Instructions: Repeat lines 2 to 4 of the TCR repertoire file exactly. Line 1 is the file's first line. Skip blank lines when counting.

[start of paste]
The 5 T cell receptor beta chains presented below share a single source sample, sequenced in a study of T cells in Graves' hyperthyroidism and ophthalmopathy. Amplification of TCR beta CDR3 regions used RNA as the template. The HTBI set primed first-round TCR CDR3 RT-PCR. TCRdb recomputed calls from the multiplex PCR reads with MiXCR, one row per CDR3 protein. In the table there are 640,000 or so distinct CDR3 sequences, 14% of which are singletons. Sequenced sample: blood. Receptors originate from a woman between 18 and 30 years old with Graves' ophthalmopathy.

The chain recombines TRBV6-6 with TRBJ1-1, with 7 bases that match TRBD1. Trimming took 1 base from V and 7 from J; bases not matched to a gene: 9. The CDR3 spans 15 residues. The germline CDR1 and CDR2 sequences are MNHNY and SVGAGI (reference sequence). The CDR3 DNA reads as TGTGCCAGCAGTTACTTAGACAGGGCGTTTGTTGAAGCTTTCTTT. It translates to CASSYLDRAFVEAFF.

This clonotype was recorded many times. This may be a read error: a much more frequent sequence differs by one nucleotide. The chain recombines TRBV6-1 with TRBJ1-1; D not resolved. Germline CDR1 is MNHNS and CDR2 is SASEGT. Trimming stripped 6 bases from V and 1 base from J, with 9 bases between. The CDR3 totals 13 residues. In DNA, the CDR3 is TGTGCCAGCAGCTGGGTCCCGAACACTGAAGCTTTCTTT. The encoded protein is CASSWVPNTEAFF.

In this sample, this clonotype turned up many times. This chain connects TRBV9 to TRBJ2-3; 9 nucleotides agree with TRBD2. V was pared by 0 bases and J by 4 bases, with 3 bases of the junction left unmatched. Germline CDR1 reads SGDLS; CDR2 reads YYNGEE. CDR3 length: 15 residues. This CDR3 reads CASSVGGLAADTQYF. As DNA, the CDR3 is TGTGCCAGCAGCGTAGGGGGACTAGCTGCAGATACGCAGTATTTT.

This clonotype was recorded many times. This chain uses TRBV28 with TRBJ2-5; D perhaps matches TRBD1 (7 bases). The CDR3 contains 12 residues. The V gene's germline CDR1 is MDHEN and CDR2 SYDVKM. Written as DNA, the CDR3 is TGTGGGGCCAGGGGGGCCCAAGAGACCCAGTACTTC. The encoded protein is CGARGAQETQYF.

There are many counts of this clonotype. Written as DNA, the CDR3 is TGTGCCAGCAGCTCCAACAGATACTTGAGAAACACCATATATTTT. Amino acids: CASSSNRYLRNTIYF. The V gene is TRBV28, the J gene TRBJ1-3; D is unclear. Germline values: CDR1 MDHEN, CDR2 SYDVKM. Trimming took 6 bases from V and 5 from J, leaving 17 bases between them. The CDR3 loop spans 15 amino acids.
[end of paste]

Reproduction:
The chain recombines TRBV6-6 with TRBJ1-1, with 7 bases that match TRBD1. Trimming took 1 base from V and 7 from J; bases not matched to a gene: 9. The CDR3 spans 15 residues. The germline CDR1 and CDR2 sequences are MNHNY and SVGAGI (reference sequence). The CDR3 DNA reads as TGTGCCAGCAGTTACTTAGACAGGGCGTTTGTTGAAGCTTTCTTT. It translates to CASSYLDRAFVEAFF.

This clonotype was recorded many times. This may be a read error: a much more frequent sequence differs by one nucleotide. The chain recombines TRBV6-1 with TRBJ1-1; D not resolved. Germline CDR1 is MNHNS and CDR2 is SASEGT. Trimming stripped 6 bases from V and 1 base from J, with 9 bases between. The CDR3 totals 13 residues. In DNA, the CDR3 is TGTGCCAGCAGCTGGGTCCCGAACACTGAAGCTTTCTTT. The encoded protein is CASSWVPNTEAFF.

In this sample, this clonotype turned up many times. This chain connects TRBV9 to TRBJ2-3; 9 nucleotides agree with TRBD2. V was pared by 0 bases and J by 4 bases, with 3 bases of the junction left unmatched. Germline CDR1 reads SGDLS; CDR2 reads YYNGEE. CDR3 length: 15 residues. This CDR3 reads CASSVGGLAADTQYF. As DNA, the CDR3 is TGTGCCAGCAGCGTAGGGGGACTAGCTGCAGATACGCAGTATTTT.